Tuesday, September 27, 2016

Fact-checking the presidential debate on jobs, tax plans, climate change, trade: both made errors

The first presidential debate between Republican Donald Trump and Democrat Hillary Clinton contained plenty of factual errors. We only have room here for a few. If you want to re-publish them, we encourage you to look at reports by The Washington Post's Fact Checker unit, PolitiFact and FactCheck.org for full context and things you may want to add.

Trump said, “So Ford is leaving. You see that, their small car division leaving. Thousands of jobs leaving Michigan, leaving Ohio. They’re all leaving. And we can’t allow it to happen anymore.” Post fact-checkers Glenn Kessler and Michelle Ye Hee Le write, "Ford is moving its small-car production to Mexico, but the expansion will not affect U.S. workers. The company has said that while production of Ford Focus models will shift to Mexico, its plant in Michigan will build other, larger vehicles. Ford and many other automakers are finding Mexico more attractive for several reasons."

Clinton said that under Trump's tax plan "we would lose 3.5 million jobs and maybe have another recession," while under her plan, "we will have 10 million more jobs because we will be making investments where we can grow the economy.” While one report by an economist did state that Trump's plan would cost 3.5 million jobs, it also said his plan was unlikely to get passed by Congress, Kessler and Lee write. The report also said Clinton's plan would add 3.2 million during her first four years, with an additional 7.2 million from anticipated growth. The report also said her plan would face roadblocks to get through Congress. Trump has since released a new tax plan.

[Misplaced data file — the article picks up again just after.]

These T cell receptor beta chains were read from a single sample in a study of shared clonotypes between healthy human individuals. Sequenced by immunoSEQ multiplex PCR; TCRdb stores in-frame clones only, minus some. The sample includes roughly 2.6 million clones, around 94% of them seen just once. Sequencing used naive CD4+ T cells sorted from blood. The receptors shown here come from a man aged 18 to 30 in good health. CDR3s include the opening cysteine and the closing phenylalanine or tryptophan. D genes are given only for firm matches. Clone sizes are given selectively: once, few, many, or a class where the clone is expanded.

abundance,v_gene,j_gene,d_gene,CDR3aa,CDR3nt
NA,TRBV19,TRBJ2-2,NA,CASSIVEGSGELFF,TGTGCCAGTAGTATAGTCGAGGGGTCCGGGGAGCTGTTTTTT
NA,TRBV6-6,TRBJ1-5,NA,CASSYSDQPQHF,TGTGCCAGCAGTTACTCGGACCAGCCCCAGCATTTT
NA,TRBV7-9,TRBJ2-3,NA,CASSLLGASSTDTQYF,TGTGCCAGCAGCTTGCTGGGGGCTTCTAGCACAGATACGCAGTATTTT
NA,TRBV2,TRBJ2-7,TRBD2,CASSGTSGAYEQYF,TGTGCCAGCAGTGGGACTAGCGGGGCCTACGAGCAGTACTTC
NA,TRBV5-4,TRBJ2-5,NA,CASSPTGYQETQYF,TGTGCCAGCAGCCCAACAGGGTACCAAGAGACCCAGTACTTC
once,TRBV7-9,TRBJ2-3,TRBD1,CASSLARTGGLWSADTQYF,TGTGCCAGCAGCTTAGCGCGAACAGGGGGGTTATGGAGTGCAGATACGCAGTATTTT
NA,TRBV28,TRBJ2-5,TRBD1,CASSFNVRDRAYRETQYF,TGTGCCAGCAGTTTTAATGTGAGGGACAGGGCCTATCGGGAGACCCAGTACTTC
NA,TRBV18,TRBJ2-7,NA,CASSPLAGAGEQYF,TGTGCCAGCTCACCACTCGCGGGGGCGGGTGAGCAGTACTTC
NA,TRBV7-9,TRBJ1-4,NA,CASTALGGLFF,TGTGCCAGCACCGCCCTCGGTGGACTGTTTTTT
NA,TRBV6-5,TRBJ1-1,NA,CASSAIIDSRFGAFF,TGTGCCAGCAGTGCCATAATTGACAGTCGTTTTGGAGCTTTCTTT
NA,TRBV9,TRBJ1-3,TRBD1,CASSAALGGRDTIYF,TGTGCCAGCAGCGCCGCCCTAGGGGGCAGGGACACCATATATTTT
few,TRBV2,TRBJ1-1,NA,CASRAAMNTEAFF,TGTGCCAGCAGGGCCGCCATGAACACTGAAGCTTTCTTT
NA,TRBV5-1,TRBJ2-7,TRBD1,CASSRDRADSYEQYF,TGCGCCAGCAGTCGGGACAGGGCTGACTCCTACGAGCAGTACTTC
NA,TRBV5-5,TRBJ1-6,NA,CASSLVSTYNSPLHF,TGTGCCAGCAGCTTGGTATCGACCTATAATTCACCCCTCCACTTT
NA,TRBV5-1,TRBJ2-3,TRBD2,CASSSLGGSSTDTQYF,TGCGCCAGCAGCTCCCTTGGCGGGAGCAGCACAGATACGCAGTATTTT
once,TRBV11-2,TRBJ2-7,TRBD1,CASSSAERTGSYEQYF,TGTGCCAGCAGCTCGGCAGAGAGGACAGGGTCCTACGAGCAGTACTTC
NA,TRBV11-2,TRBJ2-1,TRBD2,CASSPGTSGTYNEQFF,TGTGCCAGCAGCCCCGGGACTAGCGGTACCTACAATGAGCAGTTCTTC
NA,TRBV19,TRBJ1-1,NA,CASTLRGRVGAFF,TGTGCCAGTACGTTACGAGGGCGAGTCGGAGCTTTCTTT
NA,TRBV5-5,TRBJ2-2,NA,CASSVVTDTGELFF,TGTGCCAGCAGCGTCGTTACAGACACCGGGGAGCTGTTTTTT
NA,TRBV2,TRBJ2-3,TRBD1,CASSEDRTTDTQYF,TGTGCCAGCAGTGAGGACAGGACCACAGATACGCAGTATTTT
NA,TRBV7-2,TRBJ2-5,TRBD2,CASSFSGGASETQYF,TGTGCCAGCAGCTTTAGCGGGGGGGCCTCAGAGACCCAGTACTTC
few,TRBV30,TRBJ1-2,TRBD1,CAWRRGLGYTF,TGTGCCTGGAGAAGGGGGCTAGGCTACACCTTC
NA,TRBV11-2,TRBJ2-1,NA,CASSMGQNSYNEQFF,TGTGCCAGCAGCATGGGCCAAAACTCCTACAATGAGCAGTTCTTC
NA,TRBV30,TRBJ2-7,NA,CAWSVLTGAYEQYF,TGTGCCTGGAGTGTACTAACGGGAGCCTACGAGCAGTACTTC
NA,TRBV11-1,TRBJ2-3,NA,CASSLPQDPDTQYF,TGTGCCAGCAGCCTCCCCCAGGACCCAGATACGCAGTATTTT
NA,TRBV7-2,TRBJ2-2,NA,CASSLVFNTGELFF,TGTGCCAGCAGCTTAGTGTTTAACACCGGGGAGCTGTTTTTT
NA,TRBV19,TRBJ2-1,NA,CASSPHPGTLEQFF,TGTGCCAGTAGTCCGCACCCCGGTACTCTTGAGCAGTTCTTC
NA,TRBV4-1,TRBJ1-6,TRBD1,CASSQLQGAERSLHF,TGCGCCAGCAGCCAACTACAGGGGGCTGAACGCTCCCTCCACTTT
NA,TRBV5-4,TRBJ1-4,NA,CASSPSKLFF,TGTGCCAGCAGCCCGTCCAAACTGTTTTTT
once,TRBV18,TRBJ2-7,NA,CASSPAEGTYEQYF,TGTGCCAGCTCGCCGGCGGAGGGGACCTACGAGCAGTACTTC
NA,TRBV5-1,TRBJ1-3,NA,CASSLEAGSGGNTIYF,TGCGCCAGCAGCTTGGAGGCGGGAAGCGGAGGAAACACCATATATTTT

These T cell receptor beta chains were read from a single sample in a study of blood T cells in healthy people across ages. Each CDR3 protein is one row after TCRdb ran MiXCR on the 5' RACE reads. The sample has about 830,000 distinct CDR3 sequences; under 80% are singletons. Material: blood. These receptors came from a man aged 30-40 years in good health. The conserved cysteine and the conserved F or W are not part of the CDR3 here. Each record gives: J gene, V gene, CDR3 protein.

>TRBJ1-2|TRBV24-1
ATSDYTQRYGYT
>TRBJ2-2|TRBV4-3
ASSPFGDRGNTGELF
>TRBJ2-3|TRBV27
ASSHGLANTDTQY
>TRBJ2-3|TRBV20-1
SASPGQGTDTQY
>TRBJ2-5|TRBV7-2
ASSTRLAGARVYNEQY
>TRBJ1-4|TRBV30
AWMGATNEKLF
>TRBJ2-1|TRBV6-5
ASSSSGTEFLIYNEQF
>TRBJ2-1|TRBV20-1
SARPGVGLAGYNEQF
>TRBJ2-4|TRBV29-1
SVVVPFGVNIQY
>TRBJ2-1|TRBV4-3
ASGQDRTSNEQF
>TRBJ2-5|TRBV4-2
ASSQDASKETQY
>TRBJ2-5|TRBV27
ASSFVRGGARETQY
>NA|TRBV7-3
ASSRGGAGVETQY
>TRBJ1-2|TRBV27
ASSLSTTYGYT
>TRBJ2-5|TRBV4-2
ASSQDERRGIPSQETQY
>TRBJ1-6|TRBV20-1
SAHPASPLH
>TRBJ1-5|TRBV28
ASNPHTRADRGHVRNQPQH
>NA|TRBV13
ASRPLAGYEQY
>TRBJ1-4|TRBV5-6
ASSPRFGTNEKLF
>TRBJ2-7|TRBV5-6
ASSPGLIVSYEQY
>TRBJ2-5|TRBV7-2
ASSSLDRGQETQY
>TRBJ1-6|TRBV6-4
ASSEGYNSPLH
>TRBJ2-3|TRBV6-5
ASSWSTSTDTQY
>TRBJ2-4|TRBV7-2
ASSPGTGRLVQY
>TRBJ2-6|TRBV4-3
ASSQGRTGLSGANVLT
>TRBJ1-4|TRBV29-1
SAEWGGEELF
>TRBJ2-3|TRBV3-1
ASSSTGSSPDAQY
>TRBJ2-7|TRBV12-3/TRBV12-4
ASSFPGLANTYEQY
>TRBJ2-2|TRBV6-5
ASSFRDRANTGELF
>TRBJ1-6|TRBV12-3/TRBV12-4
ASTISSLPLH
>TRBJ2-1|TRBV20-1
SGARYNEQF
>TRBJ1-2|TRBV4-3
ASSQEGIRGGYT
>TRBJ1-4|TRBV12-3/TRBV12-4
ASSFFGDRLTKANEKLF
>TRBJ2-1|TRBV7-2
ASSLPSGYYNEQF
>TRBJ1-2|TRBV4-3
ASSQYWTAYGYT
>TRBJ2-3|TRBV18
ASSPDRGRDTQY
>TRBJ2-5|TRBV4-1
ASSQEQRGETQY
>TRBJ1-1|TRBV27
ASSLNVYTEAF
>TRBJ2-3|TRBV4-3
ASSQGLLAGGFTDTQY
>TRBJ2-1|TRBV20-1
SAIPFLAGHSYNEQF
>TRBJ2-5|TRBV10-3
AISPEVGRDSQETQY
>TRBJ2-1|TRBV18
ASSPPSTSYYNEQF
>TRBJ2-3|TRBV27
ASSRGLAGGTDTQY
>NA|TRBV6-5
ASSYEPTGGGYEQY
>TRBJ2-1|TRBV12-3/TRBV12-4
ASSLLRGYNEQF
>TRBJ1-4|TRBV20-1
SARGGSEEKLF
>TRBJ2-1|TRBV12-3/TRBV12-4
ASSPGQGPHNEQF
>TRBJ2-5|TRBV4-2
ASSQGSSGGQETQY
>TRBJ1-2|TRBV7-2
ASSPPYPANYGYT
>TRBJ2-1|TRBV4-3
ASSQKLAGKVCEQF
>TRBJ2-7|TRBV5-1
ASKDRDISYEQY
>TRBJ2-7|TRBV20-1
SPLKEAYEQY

Trump denied that he ever said climate change is a hoax perpetrated by the Chinese, reports FactCheck.Org. In 2012 "he tweeted that the Chinese had created global warming but later said he was joking." Trump also "claimed 'the record shows' he was opposed to the Iraq War before it started, but there is no record of that."

Clinton stretched the truth on her statements about her 2012 praise of the proposed Trans-Pacific Partnership, Kessler and Lee write. When Trump said she called it "the gold standard of trade deals," she claimed she said, "I hoped it would be a good deal, but when it was negotiated.” Kessler and Lee write, "But the fact is she never used the word 'hoped.' Instead, she was more declarative, using the phrase 'gold standard' when she was secretary of state."

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